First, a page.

Goldschmidt’s breakout season came in 2013 when he hit .302 with 36 home runs and led the National League (NL) with 125 RBIs. He was voted an All-Star for the first time in his career, finished second in MVP voting, and won his first Gold Glove award. Goldschmidt kept up his strong play over the next few seasons, and he was one of the most consistent players in the league, making the All-Star team every year from 2013 to 2018.

Trade to the St. Louis Cardinals

In December 2018,

Paul Goldschmidt was traded from the Diamondbacks to the St. Louis Cardinals in exchange for three players, including pitcher Luke Weaver. The trade was a shock to many Diamondbacks fans, as Goldschmidt had been one of the team’s best players for years, and he had a strong connection with the community.

The trade was part of a larger roster rebuild for the Diamondbacks, who were looking to add young talent to the team. For the Cardinals, Goldschmidt was seen as a key addition to their lineup.

In his first season with the team, Goldschmidt hit 34 home runs and 97 RBIs, helping the Cardinals make the playoffs. Although Goldschmidt is now playing for a different team, his impact on the Diamondbacks is still remembered by fans and analysts alike.

His consistent play and leadership were a key part of the team’s success during his time in Arizona.

Curt Schilling

Curt Schilling had an incredible career in Major League Baseball (MLB), playing for five different teams during his 20-year career. He was a dominant pitcher and won three World Series championships over the course of his career.

Here’s a closer look at his trajectory, including his time with the Arizona Diamondbacks.

Career Trajectory

Curt Schilling began his MLB career with the Baltimore Orioles in 1988, and he also played for the Houston Astros and Philadelphia Phillies before joining the Arizona Diamondbacks in 2000. He had a solid career up until that point, but his best performances were yet to come.

Schilling’s dominance on the mound continued with the Diamondbacks. In his first year with the team, he posted a 9-12 record but had an impressive 3.81 ERA and recorded 300 strikeouts.

The following season, he had an exceptional year, posting a 22-6 record with a 2.98 ERA and 293 strikeouts. He finished second in Cy Young Award voting that year, behind teammate

Randy Johnson.

Impact with the Diamondbacks and World Series MVP

Schilling’s performance in the 2001 season is the one he is most remembered for in Arizona. He and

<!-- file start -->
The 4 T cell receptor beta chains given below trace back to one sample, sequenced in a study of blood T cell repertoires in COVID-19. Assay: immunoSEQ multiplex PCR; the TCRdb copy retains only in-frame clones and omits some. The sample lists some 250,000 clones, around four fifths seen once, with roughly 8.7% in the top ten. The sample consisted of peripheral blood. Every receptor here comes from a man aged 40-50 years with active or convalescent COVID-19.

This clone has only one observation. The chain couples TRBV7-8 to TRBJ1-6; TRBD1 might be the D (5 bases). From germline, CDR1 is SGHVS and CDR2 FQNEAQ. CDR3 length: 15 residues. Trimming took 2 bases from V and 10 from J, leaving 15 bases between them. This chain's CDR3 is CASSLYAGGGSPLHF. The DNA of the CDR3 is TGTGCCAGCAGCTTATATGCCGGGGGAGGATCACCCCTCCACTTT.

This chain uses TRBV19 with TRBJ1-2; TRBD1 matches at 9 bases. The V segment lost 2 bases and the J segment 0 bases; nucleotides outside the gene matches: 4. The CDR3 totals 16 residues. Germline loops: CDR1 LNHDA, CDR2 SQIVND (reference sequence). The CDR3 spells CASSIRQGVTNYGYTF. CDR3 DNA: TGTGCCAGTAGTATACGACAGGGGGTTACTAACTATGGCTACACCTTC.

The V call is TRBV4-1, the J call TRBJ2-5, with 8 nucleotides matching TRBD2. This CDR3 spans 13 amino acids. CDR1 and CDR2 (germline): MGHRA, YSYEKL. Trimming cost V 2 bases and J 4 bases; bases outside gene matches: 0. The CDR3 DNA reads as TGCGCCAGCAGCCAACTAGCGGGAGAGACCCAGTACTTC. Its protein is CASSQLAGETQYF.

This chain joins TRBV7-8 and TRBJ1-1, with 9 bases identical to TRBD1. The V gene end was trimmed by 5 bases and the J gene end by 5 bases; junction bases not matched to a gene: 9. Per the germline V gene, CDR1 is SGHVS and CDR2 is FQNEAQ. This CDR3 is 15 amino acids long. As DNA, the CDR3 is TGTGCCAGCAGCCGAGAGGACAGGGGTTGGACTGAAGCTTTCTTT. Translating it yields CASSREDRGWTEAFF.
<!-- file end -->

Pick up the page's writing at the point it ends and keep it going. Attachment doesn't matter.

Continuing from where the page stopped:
Randy Johnson were the two best pitchers in baseball that year, and they carried the Diamondbacks to their first-ever World Series victory.

Schilling had a 4-0 record during the playoffs, including a complete-game shutout in Game Five of the World Series. He was named the World Series MVP, and his contributions were pivotal in securing the championship.

After the 2003 season, Schilling was traded to the Boston Red Sox, where he won two more World Series titles in 2004 and 2007. His dominant performances with the Diamondbacks and his impact on the team’s history will never be forgotten.

Schilling’s career ended in 2007, and he became eligible for the Baseball Hall of Fame in 2013, but he has yet to be inducted. Despite this, he remains one of the most dominant pitchers to have ever played the game of baseball.

Luis Gonzalez

Luis Gonzalez is one of the most iconic players in Arizona Diamondbacks history. He spent eight years playing for the Diamondbacks and helped lead the team to their first and only World Series victory.

Here’s a closer look at his career before Arizona and his record-breaking 2001 season.

Career Before Arizona

Luis Gonzalez began his MLB career with the Houston Astros in 1990, but he struggled to find consistent playing time. He also spent time with the Chicago Cubs, where he had moderate success, but it wasn’t until he joined the Arizona Diamondbacks in 1999 that he really found his groove.

Record-Breaking 2001 Season and World Series Win

In 2001, Gonzalez had a career-best season, hitting .325 with 57 home runs and 142 RBIs. He finished third in MVP voting and was a key player in the Diamondbacks’ run to their first World Series title. In Game Seven of the series, Gonzalez hit a game-winning single off New York Yankees closer Mariano Rivera to secure the championship.

Gonzalez’s 2001 season was not only impressive, but it also set a Diamondbacks record for home runs and RBIs in a single season, records that still stand to this day. He was also named to the National League All-Star team that year, marking his third All-Star appearance overall.

Throughout his time in Arizona, Gonzalez was a fan favorite and a key part of the team’s success. He was known for his clutch hitting and his leadership on and off the field, and he was a key reason why the Diamondbacks were able to win their first championship in just their fourth season as an expansion team.

Brandon Webb